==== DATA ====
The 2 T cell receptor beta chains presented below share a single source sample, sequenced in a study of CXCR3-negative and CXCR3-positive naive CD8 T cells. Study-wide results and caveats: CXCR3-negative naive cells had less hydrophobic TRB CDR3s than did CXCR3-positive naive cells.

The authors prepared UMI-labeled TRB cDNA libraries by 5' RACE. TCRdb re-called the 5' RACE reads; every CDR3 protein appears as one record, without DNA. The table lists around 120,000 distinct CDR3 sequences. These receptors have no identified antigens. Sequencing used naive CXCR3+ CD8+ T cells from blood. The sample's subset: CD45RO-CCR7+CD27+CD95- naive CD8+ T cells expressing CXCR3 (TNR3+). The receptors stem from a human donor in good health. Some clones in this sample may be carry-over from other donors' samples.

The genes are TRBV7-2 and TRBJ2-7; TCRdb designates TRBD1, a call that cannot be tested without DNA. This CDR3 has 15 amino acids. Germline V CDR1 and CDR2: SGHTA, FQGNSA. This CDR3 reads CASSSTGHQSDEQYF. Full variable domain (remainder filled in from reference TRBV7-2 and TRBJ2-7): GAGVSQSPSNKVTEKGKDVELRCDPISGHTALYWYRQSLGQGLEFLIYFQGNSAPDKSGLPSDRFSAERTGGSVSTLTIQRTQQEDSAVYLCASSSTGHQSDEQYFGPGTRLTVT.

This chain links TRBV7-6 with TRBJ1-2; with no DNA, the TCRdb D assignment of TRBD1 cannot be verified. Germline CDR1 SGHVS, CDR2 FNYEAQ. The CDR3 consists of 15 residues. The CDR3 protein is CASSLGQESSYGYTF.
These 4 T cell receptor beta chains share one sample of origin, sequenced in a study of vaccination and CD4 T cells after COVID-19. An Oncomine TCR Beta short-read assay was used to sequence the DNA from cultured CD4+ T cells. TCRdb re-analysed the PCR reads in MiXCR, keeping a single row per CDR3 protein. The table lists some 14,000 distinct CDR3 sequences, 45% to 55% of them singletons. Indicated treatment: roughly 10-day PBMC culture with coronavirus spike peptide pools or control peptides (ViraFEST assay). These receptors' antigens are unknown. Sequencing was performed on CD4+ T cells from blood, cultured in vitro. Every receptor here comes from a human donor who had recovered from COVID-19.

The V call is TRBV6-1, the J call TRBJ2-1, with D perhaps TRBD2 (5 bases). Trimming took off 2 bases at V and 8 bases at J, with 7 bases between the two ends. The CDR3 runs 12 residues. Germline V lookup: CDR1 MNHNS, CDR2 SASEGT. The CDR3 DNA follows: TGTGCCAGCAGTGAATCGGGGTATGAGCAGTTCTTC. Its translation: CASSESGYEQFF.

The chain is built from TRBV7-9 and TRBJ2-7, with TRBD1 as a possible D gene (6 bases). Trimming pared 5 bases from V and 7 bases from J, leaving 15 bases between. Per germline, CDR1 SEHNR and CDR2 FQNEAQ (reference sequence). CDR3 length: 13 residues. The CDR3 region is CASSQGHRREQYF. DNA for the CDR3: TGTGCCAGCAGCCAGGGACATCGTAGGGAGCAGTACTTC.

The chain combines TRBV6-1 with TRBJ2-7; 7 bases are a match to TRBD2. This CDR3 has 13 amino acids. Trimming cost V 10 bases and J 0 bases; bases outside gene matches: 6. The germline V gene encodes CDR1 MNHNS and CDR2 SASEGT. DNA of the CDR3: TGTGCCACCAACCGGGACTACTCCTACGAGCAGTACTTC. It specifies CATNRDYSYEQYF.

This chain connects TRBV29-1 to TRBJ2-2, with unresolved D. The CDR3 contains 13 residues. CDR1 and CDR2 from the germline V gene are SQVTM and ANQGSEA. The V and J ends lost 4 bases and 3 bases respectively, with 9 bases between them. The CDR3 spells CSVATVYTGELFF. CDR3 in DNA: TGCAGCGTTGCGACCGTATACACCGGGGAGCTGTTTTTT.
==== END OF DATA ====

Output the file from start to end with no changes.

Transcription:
The 2 T cell receptor beta chains presented below share a single source sample, sequenced in a study of CXCR3-negative and CXCR3-positive naive CD8 T cells. Study-wide results and caveats: CXCR3-negative naive cells had less hydrophobic TRB CDR3s than did CXCR3-positive naive cells.

The authors prepared UMI-labeled TRB cDNA libraries by 5' RACE. TCRdb re-called the 5' RACE reads; every CDR3 protein appears as one record, without DNA. The table lists around 120,000 distinct CDR3 sequences. These receptors have no identified antigens. Sequencing used naive CXCR3+ CD8+ T cells from blood. The sample's subset: CD45RO-CCR7+CD27+CD95- naive CD8+ T cells expressing CXCR3 (TNR3+). The receptors stem from a human donor in good health. Some clones in this sample may be carry-over from other donors' samples.

The genes are TRBV7-2 and TRBJ2-7; TCRdb designates TRBD1, a call that cannot be tested without DNA. This CDR3 has 15 amino acids. Germline V CDR1 and CDR2: SGHTA, FQGNSA. This CDR3 reads CASSSTGHQSDEQYF. Full variable domain (remainder filled in from reference TRBV7-2 and TRBJ2-7): GAGVSQSPSNKVTEKGKDVELRCDPISGHTALYWYRQSLGQGLEFLIYFQGNSAPDKSGLPSDRFSAERTGGSVSTLTIQRTQQEDSAVYLCASSSTGHQSDEQYFGPGTRLTVT.

This chain links TRBV7-6 with TRBJ1-2; with no DNA, the TCRdb D assignment of TRBD1 cannot be verified. Germline CDR1 SGHVS, CDR2 FNYEAQ. The CDR3 consists of 15 residues. The CDR3 protein is CASSLGQESSYGYTF.
These 4 T cell receptor beta chains share one sample of origin, sequenced in a study of vaccination and CD4 T cells after COVID-19. An Oncomine TCR Beta short-read assay was used to sequence the DNA from cultured CD4+ T cells. TCRdb re-analysed the PCR reads in MiXCR, keeping a single row per CDR3 protein. The table lists some 14,000 distinct CDR3 sequences, 45% to 55% of them singletons. Indicated treatment: roughly 10-day PBMC culture with coronavirus spike peptide pools or control peptides (ViraFEST assay). These receptors' antigens are unknown. Sequencing was performed on CD4+ T cells from blood, cultured in vitro. Every receptor here comes from a human donor who had recovered from COVID-19.

The V call is TRBV6-1, the J call TRBJ2-1, with D perhaps TRBD2 (5 bases). Trimming took off 2 bases at V and 8 bases at J, with 7 bases between the two ends. The CDR3 runs 12 residues. Germline V lookup: CDR1 MNHNS, CDR2 SASEGT. The CDR3 DNA follows: TGTGCCAGCAGTGAATCGGGGTATGAGCAGTTCTTC. Its translation: CASSESGYEQFF.

The chain is built from TRBV7-9 and TRBJ2-7, with TRBD1 as a possible D gene (6 bases). Trimming pared 5 bases from V and 7 bases from J, leaving 15 bases between. Per germline, CDR1 SEHNR and CDR2 FQNEAQ (reference sequence). CDR3 length: 13 residues. The CDR3 region is CASSQGHRREQYF. DNA for the CDR3: TGTGCCAGCAGCCAGGGACATCGTAGGGAGCAGTACTTC.

The chain combines TRBV6-1 with TRBJ2-7; 7 bases are a match to TRBD2. This CDR3 has 13 amino acids. Trimming cost V 10 bases and J 0 bases; bases outside gene matches: 6. The germline V gene encodes CDR1 MNHNS and CDR2 SASEGT. DNA of the CDR3: TGTGCCACCAACCGGGACTACTCCTACGAGCAGTACTTC. It specifies CATNRDYSYEQYF.

This chain connects TRBV29-1 to TRBJ2-2, with unresolved D. The CDR3 contains 13 residues. CDR1 and CDR2 from the germline V gene are SQVTM and ANQGSEA. The V and J ends lost 4 bases and 3 bases respectively, with 9 bases between them. The CDR3 spells CSVATVYTGELFF. CDR3 in DNA: TGCAGCGTTGCGACCGTATACACCGGGGAGCTGTTTTTT.